PhD position in ultrafast electron microscopy, Strasbourg University, France

In the framework of the new research project NANOHEATERS, funded by the Agence Nationale de Recherche (ANR), we are searching a highly motivated candidate for a thesis in ultrafast transmission electron microscopy of nanomaterials.

Metallic or oxide nanoparticles are efficient point sources of heat when irradiated with laser pulses.The particles can be used as localized heaters in medicine, solar power systems, photocatalysis or chemical separation. While plasmonic heating effects in metals are well understood, the mechanisms
of non-plasmonic heating, e.g., in oxides, are still unknown. In this project, we will study the heating effects and heat propagation at the nanoscale by applying
ultrafast electron microscopy (see https://www.ipcms.fr/en/equipe/ultrafast-transmission-electron-microscopy-utem-2/). In an in-situ experiment, laser pulses are sent onto the object, and its evolution in time is studied with ultrashort electron pulses in the electron microscope. This is a new and very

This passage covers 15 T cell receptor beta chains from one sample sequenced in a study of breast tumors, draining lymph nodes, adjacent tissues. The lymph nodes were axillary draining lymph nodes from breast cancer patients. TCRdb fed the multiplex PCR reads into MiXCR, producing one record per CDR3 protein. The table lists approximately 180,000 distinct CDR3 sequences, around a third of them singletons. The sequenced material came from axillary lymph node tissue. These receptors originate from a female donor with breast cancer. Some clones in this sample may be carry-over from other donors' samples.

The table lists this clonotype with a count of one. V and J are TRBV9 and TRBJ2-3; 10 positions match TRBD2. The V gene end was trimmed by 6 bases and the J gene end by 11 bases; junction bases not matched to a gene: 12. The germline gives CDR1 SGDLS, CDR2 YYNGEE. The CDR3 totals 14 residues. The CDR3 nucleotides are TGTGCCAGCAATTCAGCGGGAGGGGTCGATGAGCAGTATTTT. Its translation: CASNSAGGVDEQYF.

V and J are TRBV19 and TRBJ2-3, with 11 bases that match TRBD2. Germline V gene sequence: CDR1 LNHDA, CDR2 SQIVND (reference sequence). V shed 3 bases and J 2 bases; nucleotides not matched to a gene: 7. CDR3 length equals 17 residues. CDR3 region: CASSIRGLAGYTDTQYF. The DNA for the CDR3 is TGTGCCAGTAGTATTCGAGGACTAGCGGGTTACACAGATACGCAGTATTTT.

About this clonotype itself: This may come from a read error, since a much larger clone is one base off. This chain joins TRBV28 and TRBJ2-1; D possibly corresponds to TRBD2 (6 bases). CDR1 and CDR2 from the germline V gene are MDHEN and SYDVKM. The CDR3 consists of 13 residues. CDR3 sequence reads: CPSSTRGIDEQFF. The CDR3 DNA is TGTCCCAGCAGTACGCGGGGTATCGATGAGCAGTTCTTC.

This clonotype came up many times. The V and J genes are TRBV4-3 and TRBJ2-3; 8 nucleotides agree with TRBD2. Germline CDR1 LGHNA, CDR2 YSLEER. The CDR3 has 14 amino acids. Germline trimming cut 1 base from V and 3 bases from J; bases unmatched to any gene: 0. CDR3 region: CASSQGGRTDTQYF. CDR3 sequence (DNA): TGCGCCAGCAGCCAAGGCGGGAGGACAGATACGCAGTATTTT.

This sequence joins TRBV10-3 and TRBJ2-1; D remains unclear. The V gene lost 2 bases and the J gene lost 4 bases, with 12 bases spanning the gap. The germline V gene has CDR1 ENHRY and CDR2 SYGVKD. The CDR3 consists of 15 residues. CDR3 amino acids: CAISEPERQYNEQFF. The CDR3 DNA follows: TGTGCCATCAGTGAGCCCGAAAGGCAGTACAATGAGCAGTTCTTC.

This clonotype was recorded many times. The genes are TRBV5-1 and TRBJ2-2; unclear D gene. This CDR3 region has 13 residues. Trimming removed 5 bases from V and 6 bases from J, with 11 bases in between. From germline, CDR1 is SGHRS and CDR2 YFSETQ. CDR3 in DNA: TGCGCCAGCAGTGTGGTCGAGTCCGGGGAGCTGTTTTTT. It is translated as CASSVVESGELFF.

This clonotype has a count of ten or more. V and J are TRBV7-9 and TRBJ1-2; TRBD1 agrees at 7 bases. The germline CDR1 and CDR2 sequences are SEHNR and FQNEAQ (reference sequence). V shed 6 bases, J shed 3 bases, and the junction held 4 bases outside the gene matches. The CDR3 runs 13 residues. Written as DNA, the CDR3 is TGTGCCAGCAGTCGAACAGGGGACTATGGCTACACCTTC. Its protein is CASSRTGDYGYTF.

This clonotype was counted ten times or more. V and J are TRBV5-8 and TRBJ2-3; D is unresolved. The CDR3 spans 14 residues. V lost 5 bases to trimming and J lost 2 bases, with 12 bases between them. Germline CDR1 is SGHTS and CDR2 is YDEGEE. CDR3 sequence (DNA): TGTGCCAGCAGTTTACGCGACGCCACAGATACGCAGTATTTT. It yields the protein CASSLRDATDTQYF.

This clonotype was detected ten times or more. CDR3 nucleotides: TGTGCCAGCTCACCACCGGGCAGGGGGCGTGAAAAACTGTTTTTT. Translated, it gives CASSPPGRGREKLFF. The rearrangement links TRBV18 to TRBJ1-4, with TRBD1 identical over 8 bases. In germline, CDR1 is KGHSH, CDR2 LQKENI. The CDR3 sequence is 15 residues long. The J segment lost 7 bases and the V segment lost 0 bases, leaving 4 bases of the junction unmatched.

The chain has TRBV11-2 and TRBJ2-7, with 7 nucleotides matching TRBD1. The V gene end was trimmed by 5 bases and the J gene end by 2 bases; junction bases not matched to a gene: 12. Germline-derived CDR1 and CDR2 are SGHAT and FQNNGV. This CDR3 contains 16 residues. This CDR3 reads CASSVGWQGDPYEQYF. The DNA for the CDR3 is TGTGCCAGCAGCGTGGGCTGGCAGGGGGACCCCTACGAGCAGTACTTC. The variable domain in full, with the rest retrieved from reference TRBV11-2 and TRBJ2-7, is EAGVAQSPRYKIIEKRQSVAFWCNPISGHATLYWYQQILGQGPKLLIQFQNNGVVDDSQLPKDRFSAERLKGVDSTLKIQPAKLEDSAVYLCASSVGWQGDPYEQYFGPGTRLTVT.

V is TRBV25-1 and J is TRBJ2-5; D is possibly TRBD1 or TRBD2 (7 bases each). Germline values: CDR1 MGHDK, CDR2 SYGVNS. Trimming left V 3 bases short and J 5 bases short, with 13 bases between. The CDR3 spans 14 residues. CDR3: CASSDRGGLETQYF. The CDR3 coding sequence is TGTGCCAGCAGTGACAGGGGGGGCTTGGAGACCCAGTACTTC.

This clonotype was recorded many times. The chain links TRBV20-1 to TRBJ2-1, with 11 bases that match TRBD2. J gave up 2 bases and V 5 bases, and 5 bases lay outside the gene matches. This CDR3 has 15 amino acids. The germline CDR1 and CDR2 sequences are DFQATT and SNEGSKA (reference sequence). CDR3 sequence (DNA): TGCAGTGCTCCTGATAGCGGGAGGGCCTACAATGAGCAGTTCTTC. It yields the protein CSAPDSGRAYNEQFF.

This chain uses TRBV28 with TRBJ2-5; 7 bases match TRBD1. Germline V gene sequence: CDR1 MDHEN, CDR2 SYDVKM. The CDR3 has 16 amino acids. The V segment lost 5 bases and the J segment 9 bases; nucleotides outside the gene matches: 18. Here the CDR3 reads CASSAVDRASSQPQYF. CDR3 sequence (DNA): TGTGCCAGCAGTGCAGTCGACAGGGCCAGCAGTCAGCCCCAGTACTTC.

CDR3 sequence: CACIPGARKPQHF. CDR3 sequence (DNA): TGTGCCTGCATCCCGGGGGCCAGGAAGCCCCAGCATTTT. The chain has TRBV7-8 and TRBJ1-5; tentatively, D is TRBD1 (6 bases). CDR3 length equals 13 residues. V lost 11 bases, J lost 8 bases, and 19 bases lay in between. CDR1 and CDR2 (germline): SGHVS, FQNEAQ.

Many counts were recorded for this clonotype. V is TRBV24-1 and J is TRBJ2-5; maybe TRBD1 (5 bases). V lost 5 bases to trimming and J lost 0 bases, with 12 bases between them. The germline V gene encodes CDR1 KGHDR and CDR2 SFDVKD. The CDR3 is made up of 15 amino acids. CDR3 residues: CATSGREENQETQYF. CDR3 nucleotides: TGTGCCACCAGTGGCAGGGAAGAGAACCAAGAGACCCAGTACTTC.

versatile technique that is only available in a few laboratories worldwide. The photothermally active particles are embedded in spin-crossover materials by our project partners. Heat release will be detected by the volume expansion of the spin-crossover material, which can be measured with high temporal resolution in the ultrafast electron microscope (see Adv. Materials 33, 2105586). Electron energy-loss spectroscopy will be used to study the electronic excitation mechanisms in
nanoparticles.

The propagation of heat from the photoactive particles will be studied by observation under laser pulses when the particles are
in solid or liquid environments. Local phase transformations can be detected in the electron microscope with high spatial and
temporal resolution.The candidate will develop techniques for specimen preparation, undertake the electron microscopy experiments and analyze the
data by applying and extending image analysis software.

Profile: Master degree in Physics, Chemistry, Materials Science or related. Interest in nanoscience, materials characterization and ultrafast phenomena. Teamworking capability.

Duration: 3 years, starting in October 2022

Employer: University of Strasbourg / CNRS

Contact: Prof. Florian Banhart, florian.banhart@ipcms.unistra.fr